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US policy on Venezuela: All roads lead to US military invasion

The people of Venezuela need our solidarity more than ever, says FRANCISCO DOMINGUEZ

WORLD corporate media propaganda notwithstanding, it is abundantly clear that US aggression against the Bolivarian Republic of Venezuela has nothing to do with human rights, humanitarian aid, democracy or the wellbeing of its people. 

President Donald Trump and his Four Horsemen of the Apocalypse (Pence, Pompeo, Bolton and Abrams) have thrown away any pretence that altruistic objectives animate their persistent efforts to bring about “regime change” in Venezuela: the objective is US control over the planet’s largest deposits of oil (and over huge deposits of gold, coltan, thorium, diamonds, aluminium, iron, water and other commodifiable raw materials that would come in very handy to the US’s crumbling and declining economy). 

Ever since the election of Hugo Chavez in 1999, the US has made every effort to overthrow the government of Venezuela. 

This involved a brief coup d’etat in April 2002 that saw the kidnapping of democratically elected president Chavez, and the abolition of democracy; followed by nearly 20 years of efforts to bring about “regime change.”

These efforts have intensified since Chavez’s death in 2013 with the unleashing of an economic war against Venezuela reminiscent of what was done to Salvador Allende’s Chile in the 1970s.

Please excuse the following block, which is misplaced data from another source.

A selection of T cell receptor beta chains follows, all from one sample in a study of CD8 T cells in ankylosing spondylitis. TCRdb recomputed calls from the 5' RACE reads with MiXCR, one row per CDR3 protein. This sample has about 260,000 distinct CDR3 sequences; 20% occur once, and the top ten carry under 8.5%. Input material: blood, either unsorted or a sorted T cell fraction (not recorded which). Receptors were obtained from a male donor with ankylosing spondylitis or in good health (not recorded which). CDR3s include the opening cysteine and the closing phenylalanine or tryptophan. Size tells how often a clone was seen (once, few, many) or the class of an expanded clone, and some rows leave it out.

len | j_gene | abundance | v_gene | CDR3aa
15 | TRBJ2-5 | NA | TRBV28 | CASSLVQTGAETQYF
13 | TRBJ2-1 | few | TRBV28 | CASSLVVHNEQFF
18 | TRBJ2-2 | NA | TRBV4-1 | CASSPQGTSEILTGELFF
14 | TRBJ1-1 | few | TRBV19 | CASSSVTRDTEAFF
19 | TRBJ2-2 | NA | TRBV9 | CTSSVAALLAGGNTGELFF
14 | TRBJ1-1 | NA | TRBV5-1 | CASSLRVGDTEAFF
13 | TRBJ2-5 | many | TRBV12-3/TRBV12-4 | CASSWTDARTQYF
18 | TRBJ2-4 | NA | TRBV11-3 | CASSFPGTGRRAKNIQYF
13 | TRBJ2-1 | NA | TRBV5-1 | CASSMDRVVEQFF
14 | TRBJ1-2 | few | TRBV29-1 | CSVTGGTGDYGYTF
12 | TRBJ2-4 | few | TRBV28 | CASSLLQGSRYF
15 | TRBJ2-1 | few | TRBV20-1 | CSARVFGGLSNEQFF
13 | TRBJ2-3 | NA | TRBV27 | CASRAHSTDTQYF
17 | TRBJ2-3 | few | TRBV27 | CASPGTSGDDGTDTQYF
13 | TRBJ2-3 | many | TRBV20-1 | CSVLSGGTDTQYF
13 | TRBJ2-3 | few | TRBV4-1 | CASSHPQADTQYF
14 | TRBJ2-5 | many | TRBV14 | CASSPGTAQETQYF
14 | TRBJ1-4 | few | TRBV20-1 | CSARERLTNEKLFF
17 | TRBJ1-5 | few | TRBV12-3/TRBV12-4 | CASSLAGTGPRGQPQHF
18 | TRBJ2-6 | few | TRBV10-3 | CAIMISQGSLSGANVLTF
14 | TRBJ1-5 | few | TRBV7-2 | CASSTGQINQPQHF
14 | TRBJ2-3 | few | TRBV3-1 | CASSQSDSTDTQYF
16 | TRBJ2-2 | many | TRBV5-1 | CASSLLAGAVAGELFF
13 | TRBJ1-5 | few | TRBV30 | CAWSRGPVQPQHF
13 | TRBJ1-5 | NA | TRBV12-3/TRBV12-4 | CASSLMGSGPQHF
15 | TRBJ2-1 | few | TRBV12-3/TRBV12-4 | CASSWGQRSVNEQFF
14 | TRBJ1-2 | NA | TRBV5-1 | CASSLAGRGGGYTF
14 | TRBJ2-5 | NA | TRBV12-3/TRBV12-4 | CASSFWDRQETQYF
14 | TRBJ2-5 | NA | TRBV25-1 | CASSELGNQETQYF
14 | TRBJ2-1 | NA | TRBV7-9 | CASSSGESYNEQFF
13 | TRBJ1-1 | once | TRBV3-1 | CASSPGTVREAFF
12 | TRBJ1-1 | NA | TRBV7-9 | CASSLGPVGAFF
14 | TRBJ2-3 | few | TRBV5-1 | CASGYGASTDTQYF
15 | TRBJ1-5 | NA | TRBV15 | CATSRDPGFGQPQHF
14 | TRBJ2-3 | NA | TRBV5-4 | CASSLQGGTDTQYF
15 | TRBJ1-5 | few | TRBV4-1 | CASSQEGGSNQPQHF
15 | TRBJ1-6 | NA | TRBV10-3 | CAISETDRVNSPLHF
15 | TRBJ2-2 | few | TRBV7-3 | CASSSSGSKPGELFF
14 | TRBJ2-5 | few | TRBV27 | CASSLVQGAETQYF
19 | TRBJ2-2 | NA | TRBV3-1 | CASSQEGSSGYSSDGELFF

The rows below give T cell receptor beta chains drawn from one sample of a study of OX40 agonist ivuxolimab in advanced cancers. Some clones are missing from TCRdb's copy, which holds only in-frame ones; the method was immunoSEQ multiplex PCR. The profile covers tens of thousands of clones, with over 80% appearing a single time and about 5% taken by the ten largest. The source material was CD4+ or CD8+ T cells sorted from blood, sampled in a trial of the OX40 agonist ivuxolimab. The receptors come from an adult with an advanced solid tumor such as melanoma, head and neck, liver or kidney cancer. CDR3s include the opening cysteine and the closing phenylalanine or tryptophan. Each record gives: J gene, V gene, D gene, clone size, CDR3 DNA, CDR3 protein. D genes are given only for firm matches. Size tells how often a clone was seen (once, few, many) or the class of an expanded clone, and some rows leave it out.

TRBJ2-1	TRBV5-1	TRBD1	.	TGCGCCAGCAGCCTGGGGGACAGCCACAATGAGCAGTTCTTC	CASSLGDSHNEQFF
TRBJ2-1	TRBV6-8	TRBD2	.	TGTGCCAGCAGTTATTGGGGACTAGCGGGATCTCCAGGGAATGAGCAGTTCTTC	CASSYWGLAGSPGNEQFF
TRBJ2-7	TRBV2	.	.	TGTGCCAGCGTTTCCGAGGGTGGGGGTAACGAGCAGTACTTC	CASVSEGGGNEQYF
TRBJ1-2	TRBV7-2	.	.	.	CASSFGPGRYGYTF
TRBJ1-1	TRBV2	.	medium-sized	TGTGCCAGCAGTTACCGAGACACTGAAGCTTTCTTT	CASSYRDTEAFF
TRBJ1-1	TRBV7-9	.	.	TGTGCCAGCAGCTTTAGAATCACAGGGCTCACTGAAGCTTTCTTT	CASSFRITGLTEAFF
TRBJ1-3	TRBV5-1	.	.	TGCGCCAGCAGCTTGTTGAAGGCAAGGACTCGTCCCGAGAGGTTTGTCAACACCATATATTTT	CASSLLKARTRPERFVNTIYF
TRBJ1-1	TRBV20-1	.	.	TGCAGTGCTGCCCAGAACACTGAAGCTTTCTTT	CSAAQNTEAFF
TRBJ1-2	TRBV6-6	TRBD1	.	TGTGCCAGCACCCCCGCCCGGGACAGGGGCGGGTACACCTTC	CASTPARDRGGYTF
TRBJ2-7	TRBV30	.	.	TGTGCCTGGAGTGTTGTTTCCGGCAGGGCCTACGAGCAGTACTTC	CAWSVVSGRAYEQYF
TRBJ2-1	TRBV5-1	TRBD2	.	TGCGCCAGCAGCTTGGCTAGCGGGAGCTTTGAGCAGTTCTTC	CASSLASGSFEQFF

US fracking led to the plummeting of oil prices from about $140 a barrel (2008) to less that $30 (2016), deliberately aimed at weakening Venezuela’s economy. 

In March 2015 Barack Obama issued an executive order declaring Venezuela “an unusual and extraordinary threat to the national security of the US.” The order is currently in effect. 

On August 4 2018, drones loaded with CS explosives aimed to assassinate President Nicolas Maduro during a military parade. 

Had the explosives been detonated they would have also murdered the whole military high command, key ministers and leaders of the Bolivarian process. 

President Maduro denounced the drone strikes which had been remotely directed from Colombia and the US.

In January 2019, National Assembly chair, opposition MP Juan Guaido, illegally and unconstitutionally proclaimed himself “interim president” of Venezuela. 

The aim was to set up parallel state structures as the US did in Libya. Guaido has been recognised by the US, by some US European allies (including Britain) and some right-wing Latin American governments.

US Secretary of State Mike Pompeo forced emergency meetings in the Organisation of American States and UN security council (three times) demanding the recognition of Guaido — failing on all four occasions.

Mike Pence, at a Lima Group (of right-wing Latin American governments)  meeting, asked for US military action to be endorsed. This was rejected.

In February 2019 the US, with Colombia’s support, attempted to force US “humanitarian aid” (which the Red Cross and Red Crescent — in a joint statement — declared not to be humanitarian aid) onto Venezuela by military means through the border. 

Planned on the back of a concert by “humanitarian” Richard Branson whose purpose was to make it a world media event, it aimed at getting a beachhead of Venezuelan territory from which to proclaim Guaido as head of a “provisional government.” Exactly as at the Bay of Pigs against Cuba in 1961.